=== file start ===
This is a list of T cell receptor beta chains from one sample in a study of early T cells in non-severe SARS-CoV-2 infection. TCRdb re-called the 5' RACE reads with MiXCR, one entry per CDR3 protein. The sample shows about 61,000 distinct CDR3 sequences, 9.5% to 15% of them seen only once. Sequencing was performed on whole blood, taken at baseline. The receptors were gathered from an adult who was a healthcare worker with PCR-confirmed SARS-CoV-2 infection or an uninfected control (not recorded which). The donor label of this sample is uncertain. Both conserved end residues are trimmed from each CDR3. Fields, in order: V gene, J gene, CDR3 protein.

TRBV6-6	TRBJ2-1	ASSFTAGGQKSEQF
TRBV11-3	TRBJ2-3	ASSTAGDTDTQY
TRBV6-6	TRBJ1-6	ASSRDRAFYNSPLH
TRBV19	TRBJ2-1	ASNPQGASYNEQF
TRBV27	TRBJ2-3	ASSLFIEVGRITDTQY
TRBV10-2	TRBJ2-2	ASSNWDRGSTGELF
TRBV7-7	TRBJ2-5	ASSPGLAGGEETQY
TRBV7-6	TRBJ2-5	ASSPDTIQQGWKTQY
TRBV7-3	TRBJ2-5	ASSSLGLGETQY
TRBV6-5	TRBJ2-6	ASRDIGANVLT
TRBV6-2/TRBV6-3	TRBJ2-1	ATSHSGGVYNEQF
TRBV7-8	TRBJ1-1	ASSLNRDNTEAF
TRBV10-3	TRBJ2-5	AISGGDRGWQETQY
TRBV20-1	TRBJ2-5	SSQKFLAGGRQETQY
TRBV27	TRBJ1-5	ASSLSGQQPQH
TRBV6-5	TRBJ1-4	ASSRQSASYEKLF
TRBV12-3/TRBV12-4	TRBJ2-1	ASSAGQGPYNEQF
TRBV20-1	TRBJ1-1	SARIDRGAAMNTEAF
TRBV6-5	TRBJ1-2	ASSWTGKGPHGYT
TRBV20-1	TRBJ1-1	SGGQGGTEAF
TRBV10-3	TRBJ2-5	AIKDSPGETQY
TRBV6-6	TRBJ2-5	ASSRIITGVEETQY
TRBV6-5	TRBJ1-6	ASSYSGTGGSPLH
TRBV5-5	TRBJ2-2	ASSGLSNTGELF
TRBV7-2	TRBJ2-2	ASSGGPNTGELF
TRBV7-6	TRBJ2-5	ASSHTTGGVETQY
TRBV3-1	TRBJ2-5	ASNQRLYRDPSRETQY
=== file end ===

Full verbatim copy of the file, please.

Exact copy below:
This is a list of T cell receptor beta chains from one sample in a study of early T cells in non-severe SARS-CoV-2 infection. TCRdb re-called the 5' RACE reads with MiXCR, one entry per CDR3 protein. The sample shows about 61,000 distinct CDR3 sequences, 9.5% to 15% of them seen only once. Sequencing was performed on whole blood, taken at baseline. The receptors were gathered from an adult who was a healthcare worker with PCR-confirmed SARS-CoV-2 infection or an uninfected control (not recorded which). The donor label of this sample is uncertain. Both conserved end residues are trimmed from each CDR3. Fields, in order: V gene, J gene, CDR3 protein.

TRBV6-6	TRBJ2-1	ASSFTAGGQKSEQF
TRBV11-3	TRBJ2-3	ASSTAGDTDTQY
TRBV6-6	TRBJ1-6	ASSRDRAFYNSPLH
TRBV19	TRBJ2-1	ASNPQGASYNEQF
TRBV27	TRBJ2-3	ASSLFIEVGRITDTQY
TRBV10-2	TRBJ2-2	ASSNWDRGSTGELF
TRBV7-7	TRBJ2-5	ASSPGLAGGEETQY
TRBV7-6	TRBJ2-5	ASSPDTIQQGWKTQY
TRBV7-3	TRBJ2-5	ASSSLGLGETQY
TRBV6-5	TRBJ2-6	ASRDIGANVLT
TRBV6-2/TRBV6-3	TRBJ2-1	ATSHSGGVYNEQF
TRBV7-8	TRBJ1-1	ASSLNRDNTEAF
TRBV10-3	TRBJ2-5	AISGGDRGWQETQY
TRBV20-1	TRBJ2-5	SSQKFLAGGRQETQY
TRBV27	TRBJ1-5	ASSLSGQQPQH
TRBV6-5	TRBJ1-4	ASSRQSASYEKLF
TRBV12-3/TRBV12-4	TRBJ2-1	ASSAGQGPYNEQF
TRBV20-1	TRBJ1-1	SARIDRGAAMNTEAF
TRBV6-5	TRBJ1-2	ASSWTGKGPHGYT
TRBV20-1	TRBJ1-1	SGGQGGTEAF
TRBV10-3	TRBJ2-5	AIKDSPGETQY
TRBV6-6	TRBJ2-5	ASSRIITGVEETQY
TRBV6-5	TRBJ1-6	ASSYSGTGGSPLH
TRBV5-5	TRBJ2-2	ASSGLSNTGELF
TRBV7-2	TRBJ2-2	ASSGGPNTGELF
TRBV7-6	TRBJ2-5	ASSHTTGGVETQY
TRBV3-1	TRBJ2-5	ASNQRLYRDPSRETQY